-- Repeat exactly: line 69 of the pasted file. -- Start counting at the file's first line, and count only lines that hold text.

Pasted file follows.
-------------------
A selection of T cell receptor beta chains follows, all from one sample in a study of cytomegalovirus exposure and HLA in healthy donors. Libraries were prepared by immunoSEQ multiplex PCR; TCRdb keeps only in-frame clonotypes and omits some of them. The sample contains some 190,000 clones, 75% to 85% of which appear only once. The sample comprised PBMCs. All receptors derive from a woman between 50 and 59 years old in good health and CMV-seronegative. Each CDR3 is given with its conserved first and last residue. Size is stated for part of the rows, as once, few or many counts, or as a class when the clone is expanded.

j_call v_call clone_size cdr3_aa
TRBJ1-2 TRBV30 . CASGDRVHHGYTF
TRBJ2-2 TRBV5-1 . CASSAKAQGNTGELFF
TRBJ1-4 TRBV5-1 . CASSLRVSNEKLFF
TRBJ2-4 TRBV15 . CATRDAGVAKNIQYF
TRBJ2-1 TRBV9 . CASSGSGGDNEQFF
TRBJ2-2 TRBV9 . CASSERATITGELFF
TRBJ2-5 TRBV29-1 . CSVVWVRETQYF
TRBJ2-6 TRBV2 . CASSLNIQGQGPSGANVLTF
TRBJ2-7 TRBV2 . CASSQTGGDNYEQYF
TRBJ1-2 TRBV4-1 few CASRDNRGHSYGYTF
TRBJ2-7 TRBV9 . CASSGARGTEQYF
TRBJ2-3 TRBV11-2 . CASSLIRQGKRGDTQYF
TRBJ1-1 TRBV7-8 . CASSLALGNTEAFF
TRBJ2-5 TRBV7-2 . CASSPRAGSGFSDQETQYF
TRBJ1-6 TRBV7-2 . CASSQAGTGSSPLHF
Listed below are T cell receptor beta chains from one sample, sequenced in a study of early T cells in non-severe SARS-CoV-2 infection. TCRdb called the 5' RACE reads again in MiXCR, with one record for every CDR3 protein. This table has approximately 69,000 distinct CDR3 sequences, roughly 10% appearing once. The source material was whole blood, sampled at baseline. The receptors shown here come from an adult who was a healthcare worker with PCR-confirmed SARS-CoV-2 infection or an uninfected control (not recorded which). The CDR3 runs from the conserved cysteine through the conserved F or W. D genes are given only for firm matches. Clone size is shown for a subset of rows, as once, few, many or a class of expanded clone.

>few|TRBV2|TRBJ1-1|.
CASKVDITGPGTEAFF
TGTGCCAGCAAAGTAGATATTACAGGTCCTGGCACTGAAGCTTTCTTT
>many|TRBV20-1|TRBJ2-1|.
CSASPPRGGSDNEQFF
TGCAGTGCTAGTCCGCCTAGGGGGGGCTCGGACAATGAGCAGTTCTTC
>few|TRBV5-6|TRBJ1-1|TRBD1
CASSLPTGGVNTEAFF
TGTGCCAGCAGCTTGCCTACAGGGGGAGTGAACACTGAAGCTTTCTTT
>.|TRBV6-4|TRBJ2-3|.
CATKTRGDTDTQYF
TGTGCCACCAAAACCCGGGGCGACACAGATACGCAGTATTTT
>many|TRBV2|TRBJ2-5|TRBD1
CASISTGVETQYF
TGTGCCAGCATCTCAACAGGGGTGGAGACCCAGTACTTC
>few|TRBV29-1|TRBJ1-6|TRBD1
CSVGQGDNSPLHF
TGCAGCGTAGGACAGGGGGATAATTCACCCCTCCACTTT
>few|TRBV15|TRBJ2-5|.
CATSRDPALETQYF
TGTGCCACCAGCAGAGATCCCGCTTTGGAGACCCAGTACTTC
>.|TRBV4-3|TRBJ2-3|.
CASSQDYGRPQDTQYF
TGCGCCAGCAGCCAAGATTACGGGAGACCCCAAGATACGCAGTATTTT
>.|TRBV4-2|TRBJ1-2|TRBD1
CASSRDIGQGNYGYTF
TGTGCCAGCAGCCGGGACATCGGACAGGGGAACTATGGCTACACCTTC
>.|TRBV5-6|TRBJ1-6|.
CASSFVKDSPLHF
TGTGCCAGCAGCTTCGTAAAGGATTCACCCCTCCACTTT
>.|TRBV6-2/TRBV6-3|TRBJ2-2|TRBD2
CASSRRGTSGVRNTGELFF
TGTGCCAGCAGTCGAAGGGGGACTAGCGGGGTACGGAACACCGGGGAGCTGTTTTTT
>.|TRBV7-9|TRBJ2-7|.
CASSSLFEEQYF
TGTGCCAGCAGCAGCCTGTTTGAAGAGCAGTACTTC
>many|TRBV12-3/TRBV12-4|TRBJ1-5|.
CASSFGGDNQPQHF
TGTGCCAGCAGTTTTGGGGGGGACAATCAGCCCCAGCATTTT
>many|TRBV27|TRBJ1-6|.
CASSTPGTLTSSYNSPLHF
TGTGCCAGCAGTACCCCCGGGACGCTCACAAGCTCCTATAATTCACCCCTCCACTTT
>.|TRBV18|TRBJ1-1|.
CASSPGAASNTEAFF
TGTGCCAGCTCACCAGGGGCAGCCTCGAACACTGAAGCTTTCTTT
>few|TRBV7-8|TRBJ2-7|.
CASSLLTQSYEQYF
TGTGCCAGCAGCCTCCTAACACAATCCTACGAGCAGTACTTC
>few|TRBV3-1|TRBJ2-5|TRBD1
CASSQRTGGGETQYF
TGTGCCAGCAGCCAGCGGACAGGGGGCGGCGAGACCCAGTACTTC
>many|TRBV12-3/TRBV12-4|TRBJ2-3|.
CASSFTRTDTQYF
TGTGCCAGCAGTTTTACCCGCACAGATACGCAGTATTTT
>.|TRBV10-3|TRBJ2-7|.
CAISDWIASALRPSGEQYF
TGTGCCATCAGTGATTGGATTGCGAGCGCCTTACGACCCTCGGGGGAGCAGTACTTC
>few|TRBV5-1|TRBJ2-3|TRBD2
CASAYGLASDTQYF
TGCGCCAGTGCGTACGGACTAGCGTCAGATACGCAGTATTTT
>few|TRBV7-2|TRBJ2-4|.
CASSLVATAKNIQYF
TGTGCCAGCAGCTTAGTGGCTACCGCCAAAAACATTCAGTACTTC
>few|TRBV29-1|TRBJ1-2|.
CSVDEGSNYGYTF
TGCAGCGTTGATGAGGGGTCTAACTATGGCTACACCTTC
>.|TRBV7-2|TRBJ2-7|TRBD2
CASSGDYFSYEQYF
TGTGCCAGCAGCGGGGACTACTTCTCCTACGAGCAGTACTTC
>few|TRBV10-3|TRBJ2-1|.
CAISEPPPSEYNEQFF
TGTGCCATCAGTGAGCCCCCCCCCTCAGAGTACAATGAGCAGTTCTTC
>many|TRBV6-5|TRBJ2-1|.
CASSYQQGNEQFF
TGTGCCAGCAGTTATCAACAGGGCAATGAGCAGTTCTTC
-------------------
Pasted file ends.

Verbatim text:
TGTGCCAGCAGCCAGCGGACAGGGGGCGGCGAGACCCAGTACTTC